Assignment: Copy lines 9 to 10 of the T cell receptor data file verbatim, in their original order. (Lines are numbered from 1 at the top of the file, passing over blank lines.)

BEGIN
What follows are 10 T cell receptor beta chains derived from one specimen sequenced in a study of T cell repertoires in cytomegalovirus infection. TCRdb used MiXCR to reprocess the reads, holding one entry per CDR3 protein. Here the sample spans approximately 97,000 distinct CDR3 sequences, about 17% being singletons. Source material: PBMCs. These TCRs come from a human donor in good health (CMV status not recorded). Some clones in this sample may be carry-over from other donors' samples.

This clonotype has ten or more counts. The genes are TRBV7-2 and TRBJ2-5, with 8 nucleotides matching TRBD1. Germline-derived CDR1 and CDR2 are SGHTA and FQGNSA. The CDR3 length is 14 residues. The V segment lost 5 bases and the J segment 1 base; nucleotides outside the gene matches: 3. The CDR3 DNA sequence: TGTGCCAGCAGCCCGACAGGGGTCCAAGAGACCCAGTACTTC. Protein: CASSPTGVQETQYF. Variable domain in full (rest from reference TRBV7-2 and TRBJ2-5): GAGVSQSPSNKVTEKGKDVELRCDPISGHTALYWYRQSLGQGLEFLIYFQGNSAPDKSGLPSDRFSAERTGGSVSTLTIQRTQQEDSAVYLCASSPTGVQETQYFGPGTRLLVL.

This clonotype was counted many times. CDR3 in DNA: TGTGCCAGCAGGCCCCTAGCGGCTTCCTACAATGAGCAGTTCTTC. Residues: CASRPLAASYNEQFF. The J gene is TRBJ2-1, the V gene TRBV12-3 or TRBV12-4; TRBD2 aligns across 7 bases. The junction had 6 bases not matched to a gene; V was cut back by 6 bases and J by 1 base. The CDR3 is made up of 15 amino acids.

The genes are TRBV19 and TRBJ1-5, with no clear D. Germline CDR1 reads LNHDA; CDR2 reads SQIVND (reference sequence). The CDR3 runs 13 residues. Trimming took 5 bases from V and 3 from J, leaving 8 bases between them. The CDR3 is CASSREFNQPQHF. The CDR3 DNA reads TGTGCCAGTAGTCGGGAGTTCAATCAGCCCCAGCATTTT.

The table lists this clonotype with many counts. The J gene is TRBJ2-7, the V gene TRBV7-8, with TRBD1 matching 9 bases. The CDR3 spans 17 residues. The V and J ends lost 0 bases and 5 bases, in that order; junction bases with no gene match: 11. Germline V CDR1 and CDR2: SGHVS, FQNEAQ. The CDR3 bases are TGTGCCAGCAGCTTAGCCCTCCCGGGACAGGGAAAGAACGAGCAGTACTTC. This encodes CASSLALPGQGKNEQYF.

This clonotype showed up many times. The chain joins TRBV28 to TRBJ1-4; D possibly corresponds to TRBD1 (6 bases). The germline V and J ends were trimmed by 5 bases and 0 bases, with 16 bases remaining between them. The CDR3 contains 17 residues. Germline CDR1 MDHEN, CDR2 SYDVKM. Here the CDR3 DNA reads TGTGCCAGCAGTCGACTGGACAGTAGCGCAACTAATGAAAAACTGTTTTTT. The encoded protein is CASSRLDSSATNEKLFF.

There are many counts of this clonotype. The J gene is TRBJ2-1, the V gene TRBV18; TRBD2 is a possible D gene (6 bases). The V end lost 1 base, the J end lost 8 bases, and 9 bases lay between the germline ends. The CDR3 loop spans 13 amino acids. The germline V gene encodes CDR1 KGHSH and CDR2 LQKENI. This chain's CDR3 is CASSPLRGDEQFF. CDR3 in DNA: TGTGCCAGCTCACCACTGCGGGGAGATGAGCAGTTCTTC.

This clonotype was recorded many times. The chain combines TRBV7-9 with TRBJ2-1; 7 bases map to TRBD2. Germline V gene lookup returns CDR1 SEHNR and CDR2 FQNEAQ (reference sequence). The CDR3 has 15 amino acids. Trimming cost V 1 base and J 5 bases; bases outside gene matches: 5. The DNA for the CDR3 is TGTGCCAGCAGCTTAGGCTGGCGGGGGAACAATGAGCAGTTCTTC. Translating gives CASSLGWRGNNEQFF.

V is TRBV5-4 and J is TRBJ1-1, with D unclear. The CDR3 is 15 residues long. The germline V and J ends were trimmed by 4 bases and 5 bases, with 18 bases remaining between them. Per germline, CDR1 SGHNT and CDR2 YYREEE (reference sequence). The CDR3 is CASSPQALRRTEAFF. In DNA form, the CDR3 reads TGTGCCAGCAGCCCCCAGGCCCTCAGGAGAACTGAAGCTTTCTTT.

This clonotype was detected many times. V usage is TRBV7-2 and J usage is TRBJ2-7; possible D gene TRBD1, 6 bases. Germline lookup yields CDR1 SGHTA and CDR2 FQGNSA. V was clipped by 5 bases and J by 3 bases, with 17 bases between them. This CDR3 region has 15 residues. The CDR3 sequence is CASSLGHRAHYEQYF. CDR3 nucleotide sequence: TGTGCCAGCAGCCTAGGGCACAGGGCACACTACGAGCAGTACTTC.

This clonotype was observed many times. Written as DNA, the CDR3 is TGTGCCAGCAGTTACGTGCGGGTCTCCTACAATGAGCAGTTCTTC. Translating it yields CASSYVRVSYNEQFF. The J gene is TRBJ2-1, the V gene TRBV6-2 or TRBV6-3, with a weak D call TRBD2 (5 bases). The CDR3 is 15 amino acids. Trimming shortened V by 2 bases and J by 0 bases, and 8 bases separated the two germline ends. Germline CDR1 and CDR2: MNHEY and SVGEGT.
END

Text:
V is TRBV5-4 and J is TRBJ1-1, with D unclear. The CDR3 is 15 residues long. The germline V and J ends were trimmed by 4 bases and 5 bases, with 18 bases remaining between them. Per germline, CDR1 SGHNT and CDR2 YYREEE (reference sequence). The CDR3 is CASSPQALRRTEAFF. In DNA form, the CDR3 reads TGTGCCAGCAGCCCCCAGGCCCTCAGGAGAACTGAAGCTTTCTTT.

This clonotype was detected many times. V usage is TRBV7-2 and J usage is TRBJ2-7; possible D gene TRBD1, 6 bases. Germline lookup yields CDR1 SGHTA and CDR2 FQGNSA. V was clipped by 5 bases and J by 3 bases, with 17 bases between them. This CDR3 region has 15 residues. The CDR3 sequence is CASSLGHRAHYEQYF. CDR3 nucleotide sequence: TGTGCCAGCAGCCTAGGGCACAGGGCACACTACGAGCAGTACTTC.